Library Notes for Political Science

Teaching resources, news, and links to keep McGill’s Political Scientists informed

WikiLeaks tools

Posted by Megan on December 12, 2010

The WikiLeaks saga is so intricate and massive that it’s hard to begin to comment here, but some interesting research tools have emerged that might be useful for those looking to study the “leaked” information.

As posted on ResourceShelf:

New: CableSearch-Embassy Cables Fulltext Search

As the name says, this new resource allows users to search the full text of the embassy cables being released by WikiLeaks. Each documents is also cached by CableSearch.

Users can also browse cables using the following categories:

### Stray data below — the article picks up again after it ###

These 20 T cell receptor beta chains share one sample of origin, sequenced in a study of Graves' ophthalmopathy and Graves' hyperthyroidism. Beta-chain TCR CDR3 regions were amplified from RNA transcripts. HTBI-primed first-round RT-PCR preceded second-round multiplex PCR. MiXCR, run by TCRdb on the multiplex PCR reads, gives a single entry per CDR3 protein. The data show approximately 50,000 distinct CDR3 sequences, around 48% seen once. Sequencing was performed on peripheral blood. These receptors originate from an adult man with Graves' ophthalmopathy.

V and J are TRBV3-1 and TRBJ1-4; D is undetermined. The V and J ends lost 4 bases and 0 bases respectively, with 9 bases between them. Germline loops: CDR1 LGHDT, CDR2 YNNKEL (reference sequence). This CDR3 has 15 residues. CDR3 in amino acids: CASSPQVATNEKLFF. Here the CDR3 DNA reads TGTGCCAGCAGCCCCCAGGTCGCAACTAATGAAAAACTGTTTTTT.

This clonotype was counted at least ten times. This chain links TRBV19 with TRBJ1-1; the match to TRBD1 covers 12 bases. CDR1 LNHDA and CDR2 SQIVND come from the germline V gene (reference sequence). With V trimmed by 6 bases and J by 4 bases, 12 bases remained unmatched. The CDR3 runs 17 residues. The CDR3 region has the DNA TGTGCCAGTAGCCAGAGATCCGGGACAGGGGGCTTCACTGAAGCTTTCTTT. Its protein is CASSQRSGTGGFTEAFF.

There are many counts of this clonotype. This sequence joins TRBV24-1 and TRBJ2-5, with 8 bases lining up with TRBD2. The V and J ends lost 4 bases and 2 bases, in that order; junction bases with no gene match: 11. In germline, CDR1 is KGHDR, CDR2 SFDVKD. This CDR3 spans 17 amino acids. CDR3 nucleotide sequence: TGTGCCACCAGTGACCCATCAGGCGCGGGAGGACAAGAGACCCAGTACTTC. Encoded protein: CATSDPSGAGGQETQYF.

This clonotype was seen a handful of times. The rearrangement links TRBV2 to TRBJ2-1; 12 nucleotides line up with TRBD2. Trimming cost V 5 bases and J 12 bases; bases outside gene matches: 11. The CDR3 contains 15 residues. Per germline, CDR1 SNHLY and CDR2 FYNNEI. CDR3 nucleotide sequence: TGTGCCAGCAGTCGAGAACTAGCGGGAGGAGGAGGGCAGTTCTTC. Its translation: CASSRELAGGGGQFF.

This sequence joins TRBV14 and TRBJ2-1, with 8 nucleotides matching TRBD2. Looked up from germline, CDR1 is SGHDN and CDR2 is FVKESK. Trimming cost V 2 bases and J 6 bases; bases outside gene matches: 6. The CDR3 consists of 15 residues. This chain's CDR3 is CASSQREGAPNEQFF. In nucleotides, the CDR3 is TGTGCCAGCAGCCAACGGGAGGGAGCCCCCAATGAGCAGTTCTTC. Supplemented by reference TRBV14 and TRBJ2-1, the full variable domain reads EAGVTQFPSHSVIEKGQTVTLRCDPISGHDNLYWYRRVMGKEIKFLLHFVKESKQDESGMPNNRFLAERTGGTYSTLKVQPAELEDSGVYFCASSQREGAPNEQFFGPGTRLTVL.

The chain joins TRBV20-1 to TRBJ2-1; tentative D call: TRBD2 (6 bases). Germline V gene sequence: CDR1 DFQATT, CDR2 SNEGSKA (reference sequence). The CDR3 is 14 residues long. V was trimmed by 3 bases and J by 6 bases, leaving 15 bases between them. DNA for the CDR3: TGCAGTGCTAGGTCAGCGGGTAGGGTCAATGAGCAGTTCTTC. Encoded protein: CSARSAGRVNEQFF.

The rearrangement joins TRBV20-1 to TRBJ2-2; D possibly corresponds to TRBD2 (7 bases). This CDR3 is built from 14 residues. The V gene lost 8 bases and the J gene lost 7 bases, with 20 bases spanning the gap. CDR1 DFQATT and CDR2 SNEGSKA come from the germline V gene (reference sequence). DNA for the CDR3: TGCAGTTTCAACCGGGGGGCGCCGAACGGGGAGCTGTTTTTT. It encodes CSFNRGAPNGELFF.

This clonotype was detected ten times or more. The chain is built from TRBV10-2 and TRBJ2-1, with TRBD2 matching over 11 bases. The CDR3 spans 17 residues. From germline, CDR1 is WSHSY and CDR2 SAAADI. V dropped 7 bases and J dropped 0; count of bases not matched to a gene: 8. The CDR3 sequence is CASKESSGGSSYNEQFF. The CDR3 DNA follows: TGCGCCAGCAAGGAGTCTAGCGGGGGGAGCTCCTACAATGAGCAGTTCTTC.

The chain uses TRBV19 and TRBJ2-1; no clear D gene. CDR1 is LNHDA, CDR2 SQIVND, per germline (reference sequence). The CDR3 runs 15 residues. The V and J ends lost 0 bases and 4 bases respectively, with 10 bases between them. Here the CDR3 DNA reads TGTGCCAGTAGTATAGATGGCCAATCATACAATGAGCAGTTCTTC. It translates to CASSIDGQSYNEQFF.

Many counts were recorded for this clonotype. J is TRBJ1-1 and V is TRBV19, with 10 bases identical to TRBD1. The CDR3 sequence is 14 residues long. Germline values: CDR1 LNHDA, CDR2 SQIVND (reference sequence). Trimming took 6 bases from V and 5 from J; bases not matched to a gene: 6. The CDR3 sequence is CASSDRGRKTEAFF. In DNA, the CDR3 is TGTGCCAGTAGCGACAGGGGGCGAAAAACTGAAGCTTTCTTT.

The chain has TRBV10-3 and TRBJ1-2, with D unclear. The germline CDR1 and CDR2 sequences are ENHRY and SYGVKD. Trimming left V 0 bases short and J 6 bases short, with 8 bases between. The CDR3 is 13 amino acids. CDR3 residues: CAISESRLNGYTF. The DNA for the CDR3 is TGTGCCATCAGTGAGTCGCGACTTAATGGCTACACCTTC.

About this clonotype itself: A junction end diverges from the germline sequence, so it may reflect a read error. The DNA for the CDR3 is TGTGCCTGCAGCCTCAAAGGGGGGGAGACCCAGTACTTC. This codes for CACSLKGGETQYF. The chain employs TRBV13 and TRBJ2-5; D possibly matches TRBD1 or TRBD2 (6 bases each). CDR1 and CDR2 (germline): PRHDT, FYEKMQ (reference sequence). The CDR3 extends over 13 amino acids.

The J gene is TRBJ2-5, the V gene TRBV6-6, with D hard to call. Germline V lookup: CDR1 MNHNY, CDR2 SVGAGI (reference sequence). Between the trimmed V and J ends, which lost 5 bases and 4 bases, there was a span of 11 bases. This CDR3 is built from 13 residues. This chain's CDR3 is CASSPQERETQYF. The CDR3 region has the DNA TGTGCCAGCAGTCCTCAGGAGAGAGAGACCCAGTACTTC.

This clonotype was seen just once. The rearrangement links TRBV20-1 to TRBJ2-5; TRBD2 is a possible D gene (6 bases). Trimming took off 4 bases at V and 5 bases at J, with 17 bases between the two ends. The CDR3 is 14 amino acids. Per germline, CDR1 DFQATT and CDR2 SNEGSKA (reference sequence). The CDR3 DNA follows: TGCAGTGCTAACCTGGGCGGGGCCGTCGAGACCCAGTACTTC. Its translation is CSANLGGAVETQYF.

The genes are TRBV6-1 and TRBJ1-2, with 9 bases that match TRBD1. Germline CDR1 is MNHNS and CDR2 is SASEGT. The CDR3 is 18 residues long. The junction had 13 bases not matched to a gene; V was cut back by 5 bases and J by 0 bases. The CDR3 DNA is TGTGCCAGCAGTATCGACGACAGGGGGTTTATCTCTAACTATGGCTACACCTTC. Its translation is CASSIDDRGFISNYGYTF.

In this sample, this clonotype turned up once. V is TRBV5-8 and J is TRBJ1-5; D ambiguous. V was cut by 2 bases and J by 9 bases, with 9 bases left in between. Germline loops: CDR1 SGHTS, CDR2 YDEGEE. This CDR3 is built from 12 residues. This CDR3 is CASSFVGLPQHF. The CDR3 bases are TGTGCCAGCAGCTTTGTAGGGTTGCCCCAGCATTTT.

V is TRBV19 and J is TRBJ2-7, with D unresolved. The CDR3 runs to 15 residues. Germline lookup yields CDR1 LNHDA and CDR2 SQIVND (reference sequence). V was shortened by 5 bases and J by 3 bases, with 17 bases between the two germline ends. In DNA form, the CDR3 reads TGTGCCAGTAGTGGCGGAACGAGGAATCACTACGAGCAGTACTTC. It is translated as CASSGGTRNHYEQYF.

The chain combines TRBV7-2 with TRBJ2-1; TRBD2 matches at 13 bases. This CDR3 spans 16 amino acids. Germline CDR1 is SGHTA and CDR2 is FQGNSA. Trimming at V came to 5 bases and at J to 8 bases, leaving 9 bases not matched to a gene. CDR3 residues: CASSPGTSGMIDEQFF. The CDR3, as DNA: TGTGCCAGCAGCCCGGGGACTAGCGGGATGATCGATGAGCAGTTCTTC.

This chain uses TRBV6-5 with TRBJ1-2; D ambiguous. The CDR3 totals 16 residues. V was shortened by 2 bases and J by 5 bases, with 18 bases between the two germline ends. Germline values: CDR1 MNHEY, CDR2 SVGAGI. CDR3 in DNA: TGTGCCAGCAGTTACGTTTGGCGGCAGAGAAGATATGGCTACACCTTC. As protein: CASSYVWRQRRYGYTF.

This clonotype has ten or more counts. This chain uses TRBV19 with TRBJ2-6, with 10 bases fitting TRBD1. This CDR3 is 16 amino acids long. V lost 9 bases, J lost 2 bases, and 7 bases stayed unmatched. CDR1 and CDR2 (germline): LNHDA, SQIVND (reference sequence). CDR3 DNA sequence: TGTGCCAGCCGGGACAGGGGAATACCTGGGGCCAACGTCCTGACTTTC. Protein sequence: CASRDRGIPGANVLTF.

+ Zeitgeist (Real-Time Look at What Others Are Searching For)
+ New Cables
+ Most Popular
+ By Source
+ By Classification
+ By Urgency
+ By Tag
+ By Date

Links to browse the documents can be found near the top of the CableSearch homepage.

CableSearch is an initiative of the European Centre for Computer Assisted Research via a suggestion by Henk van Ess

See Also: From the National Security Archive at George Washington University:
“How to Decipher a State Department Cable” & State Department Acronyms

See Also: A Number of Additional “Embassy Cables” Resources From Several Organizations

In addition, as I posted in August,

The CBC has created a Canadian-specific database from WikiLeaks‘ publication of thousands of U.S. military incident and intelligence reports from the war in Afghanistan (see the War Logs from the New York Times).

The database of Canadian-related incidents can be searched by keyword or browsed by type of event, region, or date.

A glossary of military acronyms is also included.

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